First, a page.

Young pianist finds her voice
Reviewed June 2006
Telarc Records: 2006
To hear sound clips or learn more about this release, Turbula recommends viewing its Amazon.com entry.
Kapanese-born jazz pianist Hiromi Uehara did a burst-upon-the-scene thing in 2003, with the release of her first CD, "Another Mind." At that point, the twenty-something keyboardist had yet to finish her studies at Boston's prestigious Berklee College of Music, but with a combination of ambition, big energy, an ebullient self-confidence and talent, she had managed to get taken under the wing of veteran jazz pianist Ahmad Jamal who co-produced the CD and land a deal with Telarc Records.
"Another Mind" was an auspicious beginning, fairly mainstream in mood but still very idiosyncratically Hiromi-esque energetic, edgy, and full of an joyously unrestrained youthful fire. 2004's follow-up, "Brain," was more of a mixed bag, with a good deal of electronics mixed into the jazz sound.
With "Spiral", the young artist born in 1979 has attained a sharper focus on her artistry, with a mostly acoustic piano trio outing that showcases her talent for writing compelling melodies and playing them with her characteristic coiled-spring intensity.
The piano trio format piano/bass/drums is a particularly difficult way to distinguish oneself in the jazz game. Technical acumen simply isn't enough. The very best at it Ahmad Jamal, Bill Evans, Oscar Peterson, Thelonious Monk (of course), Bud Powell (ditto on the "of course"), Brad Mehldau, Keith Jarrett soak their individual musical personalities into that particular craft over years. Of the dozens of up-and-coming pianists out there seeking that level of top-notch transcendence, Hiromi, with her set "Spiral," announces that she might be one of the few who gets there.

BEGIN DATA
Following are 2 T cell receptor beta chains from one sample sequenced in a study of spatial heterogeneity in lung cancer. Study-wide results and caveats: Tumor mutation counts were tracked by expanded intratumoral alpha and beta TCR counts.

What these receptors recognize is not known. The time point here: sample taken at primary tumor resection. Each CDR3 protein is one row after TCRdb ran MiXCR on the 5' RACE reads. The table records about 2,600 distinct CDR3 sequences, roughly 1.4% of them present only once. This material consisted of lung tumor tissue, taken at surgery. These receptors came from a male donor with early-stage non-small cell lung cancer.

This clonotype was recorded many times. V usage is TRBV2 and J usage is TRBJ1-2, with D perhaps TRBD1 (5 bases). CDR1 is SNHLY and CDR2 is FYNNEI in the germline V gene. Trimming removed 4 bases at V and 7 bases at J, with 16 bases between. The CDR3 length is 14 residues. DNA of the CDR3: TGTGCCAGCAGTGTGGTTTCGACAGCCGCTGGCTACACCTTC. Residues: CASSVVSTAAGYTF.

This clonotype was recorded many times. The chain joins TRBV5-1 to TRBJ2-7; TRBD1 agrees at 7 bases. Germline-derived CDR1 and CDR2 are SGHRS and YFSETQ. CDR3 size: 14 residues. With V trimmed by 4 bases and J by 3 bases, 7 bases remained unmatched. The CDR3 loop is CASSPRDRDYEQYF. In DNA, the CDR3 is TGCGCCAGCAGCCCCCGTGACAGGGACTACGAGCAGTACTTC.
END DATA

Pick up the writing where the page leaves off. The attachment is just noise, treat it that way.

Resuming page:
The disc opens with the title tune, the first moments a gently pastoral interlude with Hiromi looking inward (previous comment on intensity aside). The sound soon gels into an assertive melodic groove, with lush and lovely harmonics; and then Hiromi brings in a brief but well-placed orchestral mode with some swirling electronics something that doesn't resurface until the closer/bonus track.
"Music for Three Piece Orchestra" is a four-part, twenty-six minute suite with a beginning, "Open Door-Tuning-Prologue," that sounds like church reverent and soul-searching. It leads into "Deja Vu," a jaunty, bubbling melody full of zing and zest. "Reverse" has a darker feel, with a propulsive groove bristling with Hiromi's musical energy.
Hiromi Uehara has found her voice a very dynamic and compelling one with the excellent "Spiral". Only time will tell if she has the stuff to join the very top level of artistry in the jazz piano trio field. If you're a betting person, put your money there.
Review by Dan McClenaghan. Dan is a writer living in Oceanside, Calif. Read his biography on his AllAboutJazz.com page.